By Erin Menardi
By now you’ve probably seen or at least heard of Kim Kardashian’s latest self-promotion ploy: her “Break The Internet” spread in Paper Magazine. People across the globe have wasted no time making fun of the photoshoot, comparing her derriere to centaurs, peaches, and even glazed donuts. Other celebrities, like Chelsea Handler, have taken the opportunity to criticize Kardashian’s obviously Photoshopped waistline. My personal favorite is Buzzfeed’s response to the controversial photos:
While body image is only part of the issue, a larger part is the fact that news corporations have endlessly promoted the photos since their release. CNN, The Washington Post, and USA Today have all dedicated valuable time and effort for coverage of the topic. Not surprisingly, many of the stories and comments have painted Kardashian as narcissistic and classless, which begs the question–Why do reputable news outlets continue to address celebrity gossip and promotion agendas? Can news organizations get by with only reporting stories with true national and global relevance?
According to Pew Research Center, 87% of Americans blame the media for too much celebrity coverage. With certain stations like E!Online and People revolving their content around these celebrities, it seems logical that the more serious companies can afford to lose their celebrity gossip columns. But, as USA Today Life Editor Alison Maxwell says, “It’s the news outlet’s job to report on what people are talking about and acknowledge what’s buzzing in the world of celebrities.”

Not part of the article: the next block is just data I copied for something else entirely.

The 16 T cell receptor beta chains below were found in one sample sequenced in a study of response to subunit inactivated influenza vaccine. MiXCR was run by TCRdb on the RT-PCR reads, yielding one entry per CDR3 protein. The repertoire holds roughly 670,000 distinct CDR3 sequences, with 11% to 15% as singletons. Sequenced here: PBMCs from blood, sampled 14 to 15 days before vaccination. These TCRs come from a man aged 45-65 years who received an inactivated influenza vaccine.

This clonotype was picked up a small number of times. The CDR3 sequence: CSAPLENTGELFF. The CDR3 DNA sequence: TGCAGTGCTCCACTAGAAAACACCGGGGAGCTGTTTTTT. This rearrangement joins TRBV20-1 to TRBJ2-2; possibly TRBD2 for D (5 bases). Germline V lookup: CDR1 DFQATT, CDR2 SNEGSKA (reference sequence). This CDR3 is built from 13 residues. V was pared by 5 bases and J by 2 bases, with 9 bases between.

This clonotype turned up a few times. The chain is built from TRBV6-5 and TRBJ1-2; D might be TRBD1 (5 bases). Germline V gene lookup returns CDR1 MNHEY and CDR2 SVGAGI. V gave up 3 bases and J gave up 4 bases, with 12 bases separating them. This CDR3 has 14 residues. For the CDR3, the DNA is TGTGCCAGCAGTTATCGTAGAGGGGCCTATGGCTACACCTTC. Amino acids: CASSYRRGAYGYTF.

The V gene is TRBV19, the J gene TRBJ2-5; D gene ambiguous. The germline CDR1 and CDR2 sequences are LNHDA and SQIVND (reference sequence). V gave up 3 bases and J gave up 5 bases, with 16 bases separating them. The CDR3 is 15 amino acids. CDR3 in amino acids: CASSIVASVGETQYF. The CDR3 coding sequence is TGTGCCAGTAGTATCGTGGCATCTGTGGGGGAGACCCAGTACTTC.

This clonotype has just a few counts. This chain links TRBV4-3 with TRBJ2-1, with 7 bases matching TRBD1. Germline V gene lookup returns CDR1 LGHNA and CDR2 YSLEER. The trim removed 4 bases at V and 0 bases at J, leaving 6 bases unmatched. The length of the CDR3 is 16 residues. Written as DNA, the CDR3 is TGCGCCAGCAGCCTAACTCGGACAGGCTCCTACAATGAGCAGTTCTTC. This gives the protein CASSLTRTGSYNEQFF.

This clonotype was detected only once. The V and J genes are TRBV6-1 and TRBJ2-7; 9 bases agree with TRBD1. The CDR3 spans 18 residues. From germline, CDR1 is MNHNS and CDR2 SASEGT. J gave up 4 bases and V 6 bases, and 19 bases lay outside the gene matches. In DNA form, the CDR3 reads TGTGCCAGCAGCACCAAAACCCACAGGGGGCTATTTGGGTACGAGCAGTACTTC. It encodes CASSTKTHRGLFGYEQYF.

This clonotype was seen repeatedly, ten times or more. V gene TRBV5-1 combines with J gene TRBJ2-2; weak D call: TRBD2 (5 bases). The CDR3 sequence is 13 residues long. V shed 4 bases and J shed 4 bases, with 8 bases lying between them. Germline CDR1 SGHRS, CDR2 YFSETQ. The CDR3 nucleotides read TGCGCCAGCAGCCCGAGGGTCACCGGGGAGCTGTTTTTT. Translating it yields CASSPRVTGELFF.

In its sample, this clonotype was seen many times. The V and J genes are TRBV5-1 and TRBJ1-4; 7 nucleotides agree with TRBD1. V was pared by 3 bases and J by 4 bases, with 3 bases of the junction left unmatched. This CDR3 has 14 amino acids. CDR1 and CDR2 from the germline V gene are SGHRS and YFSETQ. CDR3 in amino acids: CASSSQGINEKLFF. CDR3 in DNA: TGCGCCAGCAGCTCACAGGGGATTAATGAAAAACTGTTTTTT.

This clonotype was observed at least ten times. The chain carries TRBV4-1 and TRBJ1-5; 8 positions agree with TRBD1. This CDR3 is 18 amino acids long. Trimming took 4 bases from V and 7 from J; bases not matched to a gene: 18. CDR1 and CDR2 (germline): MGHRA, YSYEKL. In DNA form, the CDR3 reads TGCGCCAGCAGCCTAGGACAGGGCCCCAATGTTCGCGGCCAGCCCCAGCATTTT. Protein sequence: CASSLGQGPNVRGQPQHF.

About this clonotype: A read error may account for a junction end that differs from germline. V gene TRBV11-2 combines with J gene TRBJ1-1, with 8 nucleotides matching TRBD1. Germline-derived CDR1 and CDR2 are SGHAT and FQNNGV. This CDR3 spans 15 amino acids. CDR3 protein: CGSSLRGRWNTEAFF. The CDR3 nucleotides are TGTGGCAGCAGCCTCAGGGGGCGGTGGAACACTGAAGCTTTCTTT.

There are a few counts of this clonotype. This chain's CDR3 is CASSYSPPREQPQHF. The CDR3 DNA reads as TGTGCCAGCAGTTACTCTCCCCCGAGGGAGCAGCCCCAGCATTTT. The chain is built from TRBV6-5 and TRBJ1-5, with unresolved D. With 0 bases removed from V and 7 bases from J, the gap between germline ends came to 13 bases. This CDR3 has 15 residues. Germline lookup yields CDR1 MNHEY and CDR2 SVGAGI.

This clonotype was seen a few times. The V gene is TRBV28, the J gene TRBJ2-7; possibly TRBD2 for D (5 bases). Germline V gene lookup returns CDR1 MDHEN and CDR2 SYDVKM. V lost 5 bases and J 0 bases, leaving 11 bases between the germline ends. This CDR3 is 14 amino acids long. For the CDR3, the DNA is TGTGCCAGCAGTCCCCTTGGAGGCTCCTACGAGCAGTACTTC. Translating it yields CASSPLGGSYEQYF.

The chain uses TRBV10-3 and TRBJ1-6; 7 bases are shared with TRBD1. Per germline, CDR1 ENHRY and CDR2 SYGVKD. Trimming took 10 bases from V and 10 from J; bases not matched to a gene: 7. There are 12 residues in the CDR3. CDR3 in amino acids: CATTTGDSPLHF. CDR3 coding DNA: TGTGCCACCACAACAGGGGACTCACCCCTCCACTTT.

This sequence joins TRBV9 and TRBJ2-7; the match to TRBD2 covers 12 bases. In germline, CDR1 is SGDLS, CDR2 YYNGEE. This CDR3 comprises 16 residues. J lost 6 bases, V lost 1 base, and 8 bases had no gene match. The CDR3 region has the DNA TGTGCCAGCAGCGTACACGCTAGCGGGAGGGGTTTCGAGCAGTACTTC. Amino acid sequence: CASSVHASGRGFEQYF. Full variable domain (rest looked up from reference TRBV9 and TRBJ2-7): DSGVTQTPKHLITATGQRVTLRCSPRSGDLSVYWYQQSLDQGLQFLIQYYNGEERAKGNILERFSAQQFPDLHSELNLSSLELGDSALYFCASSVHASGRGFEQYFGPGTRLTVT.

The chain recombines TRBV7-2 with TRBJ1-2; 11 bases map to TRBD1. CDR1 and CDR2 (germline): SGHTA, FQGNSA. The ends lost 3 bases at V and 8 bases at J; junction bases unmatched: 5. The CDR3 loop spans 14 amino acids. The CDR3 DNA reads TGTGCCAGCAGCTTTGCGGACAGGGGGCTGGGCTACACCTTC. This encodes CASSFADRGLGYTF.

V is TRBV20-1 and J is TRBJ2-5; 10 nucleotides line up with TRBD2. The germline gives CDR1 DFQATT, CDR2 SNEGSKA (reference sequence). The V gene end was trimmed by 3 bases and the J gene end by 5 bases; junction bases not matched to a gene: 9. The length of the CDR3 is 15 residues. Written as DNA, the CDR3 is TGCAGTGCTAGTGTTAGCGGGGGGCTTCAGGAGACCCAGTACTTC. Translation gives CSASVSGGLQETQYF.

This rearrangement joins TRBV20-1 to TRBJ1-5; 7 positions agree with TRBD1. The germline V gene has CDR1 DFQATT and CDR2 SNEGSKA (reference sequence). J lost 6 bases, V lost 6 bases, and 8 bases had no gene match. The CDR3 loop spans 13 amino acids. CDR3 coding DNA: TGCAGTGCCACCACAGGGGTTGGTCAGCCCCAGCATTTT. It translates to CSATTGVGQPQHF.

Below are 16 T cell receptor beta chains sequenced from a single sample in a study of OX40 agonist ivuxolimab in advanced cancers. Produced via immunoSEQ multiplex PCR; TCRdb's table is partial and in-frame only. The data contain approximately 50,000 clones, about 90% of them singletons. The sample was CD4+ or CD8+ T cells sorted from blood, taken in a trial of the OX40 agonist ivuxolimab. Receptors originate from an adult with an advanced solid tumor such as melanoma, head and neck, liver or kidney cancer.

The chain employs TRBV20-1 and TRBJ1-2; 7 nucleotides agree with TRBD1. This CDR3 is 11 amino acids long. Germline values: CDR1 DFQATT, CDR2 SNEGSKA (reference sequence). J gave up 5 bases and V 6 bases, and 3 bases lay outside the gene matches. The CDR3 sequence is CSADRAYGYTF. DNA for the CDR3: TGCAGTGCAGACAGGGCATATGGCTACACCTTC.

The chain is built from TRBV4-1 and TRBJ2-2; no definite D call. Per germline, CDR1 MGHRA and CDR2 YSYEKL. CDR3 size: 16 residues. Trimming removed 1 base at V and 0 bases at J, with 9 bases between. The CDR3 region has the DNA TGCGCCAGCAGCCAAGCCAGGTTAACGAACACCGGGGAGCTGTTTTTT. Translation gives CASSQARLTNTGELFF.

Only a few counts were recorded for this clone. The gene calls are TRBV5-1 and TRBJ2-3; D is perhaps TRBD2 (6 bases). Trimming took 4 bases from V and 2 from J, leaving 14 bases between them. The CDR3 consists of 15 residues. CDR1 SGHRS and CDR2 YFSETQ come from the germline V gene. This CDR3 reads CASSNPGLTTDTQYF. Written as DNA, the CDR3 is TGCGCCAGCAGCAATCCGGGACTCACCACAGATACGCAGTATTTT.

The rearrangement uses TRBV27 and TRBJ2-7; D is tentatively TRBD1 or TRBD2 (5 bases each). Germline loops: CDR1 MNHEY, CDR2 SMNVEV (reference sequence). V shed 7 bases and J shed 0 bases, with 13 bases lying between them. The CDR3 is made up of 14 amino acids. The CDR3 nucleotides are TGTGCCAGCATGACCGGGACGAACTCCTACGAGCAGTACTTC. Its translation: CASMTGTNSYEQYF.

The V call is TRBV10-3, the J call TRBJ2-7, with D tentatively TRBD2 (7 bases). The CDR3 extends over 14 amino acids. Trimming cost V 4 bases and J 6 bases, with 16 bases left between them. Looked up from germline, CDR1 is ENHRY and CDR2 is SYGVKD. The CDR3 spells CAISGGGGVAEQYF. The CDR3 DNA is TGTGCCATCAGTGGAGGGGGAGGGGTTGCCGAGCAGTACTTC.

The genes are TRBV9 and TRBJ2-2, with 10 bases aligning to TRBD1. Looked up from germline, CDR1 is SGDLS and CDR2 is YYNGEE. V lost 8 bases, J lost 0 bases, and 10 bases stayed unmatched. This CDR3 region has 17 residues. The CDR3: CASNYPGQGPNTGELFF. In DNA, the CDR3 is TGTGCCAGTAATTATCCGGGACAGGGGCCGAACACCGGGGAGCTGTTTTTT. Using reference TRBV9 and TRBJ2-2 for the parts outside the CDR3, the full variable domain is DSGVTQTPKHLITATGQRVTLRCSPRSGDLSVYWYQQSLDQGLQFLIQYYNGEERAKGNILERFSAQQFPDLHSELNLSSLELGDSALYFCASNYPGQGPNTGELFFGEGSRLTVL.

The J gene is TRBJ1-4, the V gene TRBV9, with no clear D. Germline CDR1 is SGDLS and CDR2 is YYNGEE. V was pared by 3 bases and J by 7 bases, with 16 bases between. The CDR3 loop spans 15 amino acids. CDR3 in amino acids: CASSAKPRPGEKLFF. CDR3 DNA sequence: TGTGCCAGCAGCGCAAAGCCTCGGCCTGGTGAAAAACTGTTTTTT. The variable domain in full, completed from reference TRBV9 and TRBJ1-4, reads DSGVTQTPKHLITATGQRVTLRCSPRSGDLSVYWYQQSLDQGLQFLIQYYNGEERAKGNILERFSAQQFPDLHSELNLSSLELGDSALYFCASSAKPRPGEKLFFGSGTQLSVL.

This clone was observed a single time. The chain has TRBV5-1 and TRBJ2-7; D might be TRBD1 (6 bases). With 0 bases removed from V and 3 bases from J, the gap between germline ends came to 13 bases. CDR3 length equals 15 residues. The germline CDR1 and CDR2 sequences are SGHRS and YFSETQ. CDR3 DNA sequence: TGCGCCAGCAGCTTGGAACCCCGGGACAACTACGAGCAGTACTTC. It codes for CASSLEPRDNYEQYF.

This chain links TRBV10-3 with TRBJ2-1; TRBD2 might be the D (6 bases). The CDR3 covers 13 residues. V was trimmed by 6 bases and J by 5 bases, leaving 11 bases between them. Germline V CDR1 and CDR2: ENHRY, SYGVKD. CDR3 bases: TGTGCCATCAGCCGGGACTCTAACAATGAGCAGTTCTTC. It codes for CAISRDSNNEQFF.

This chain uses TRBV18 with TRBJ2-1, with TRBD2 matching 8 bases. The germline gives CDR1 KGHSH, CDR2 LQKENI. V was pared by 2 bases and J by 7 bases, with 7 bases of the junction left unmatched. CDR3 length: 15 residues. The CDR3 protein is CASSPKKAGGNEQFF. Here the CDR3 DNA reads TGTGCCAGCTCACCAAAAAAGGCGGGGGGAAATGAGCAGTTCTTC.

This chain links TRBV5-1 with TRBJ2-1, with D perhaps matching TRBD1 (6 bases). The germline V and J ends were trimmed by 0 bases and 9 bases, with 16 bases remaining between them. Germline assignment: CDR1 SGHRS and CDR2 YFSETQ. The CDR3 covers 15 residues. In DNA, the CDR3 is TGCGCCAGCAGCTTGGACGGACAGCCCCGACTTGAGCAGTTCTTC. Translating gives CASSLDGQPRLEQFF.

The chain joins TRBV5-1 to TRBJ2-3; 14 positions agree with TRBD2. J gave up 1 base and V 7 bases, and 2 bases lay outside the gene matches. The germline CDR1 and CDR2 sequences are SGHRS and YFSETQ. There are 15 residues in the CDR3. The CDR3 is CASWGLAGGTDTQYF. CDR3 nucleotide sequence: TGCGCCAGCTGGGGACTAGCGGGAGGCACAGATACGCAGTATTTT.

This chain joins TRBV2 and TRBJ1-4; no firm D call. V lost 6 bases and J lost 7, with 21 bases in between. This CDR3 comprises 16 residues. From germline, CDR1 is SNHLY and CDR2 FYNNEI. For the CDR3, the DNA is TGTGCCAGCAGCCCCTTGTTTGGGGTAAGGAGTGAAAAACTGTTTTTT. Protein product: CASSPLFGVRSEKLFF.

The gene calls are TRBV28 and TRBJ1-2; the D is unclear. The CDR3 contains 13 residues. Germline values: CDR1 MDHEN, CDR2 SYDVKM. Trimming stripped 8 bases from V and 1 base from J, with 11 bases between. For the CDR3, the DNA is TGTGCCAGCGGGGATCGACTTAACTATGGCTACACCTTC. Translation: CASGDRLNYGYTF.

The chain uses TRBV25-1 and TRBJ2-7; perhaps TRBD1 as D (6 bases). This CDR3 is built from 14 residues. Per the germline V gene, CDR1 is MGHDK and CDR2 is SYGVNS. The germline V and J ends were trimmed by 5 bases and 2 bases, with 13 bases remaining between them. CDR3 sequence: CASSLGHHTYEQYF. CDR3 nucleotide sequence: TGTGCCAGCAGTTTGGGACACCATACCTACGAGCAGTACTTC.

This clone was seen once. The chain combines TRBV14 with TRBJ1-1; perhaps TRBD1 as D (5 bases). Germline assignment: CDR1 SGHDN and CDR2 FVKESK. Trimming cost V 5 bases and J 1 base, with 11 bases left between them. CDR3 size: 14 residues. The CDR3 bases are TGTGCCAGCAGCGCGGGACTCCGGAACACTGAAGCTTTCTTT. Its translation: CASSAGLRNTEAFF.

So what do you think? Is the responsibility of news outlets to cover which celebrity’s nudes are on the Internet today? Is there too much celebrity coverage? Can news outlets begin focusing away from these celebrity scandals without severe backlash from the public?
By: Cassie Myers
Mental illness is not something that the media handles well. When it is discovered that someone who has committed a crime has a mental illness, it is used as an end-all be-all explanation for what they did. This type of reporting affects the way people look and talk about those with mental illnesses and surveys show
that 61% of Americans believe that those who are diagnosed with schizophrenia are violent.
This kind of reporting is clearly demonstrated by the articles that have been written about Amanda Bynes in the last year. Today she is making headlines again. TMZ has released a piece of audio where the actress can can be heard threatening her parents. The Inquisitr has labeled it as “another one of her infamous rants” with the audio clip posted prominently at the top of the article.
By: Sarah LeBlanc
If you’re wondering what the print version of a news satire program like The Daily Show or The Colbert Report is, look no further than the editorial cartoon.
Unfortunately, the often overlooked editorial cartoon received some unwelcome attention last month for a racially suggestive remark coming from a portrayal of the White House’s somewhat comical Pokémon-fanatic intruder on September 30.
The October 1 cartoon that ran in the Boston Herald exaggerated the progress of the intruder and placed him in President Barack Obama’s bathtub. However, the real controversy was caused by the intruder’s comment to the president: “Have you tried the new watermelon flavored toothpaste?”
In case this remark didn’t instantly set off any alarm bells, the problem with this comment isn’t the closeness of the intruder. It’s the historical and racial suggestion in the word “watermelon.” Continue reading
by Chance Hoener
A net neutrality graphic courtesy of Mike Licht via Flickr and Creative Commons.
Back in May there was a large blow up about net neutrality when FCC Chairman Tom Wheeler announced new guidelines prohibiting ISPs from blocking content, but allowing them to make deals with businesses for faster content speeds. The news caused an uproar among a lot of people, protesters took to the streets and President Obama spoke out, urging for strong neutrality rules.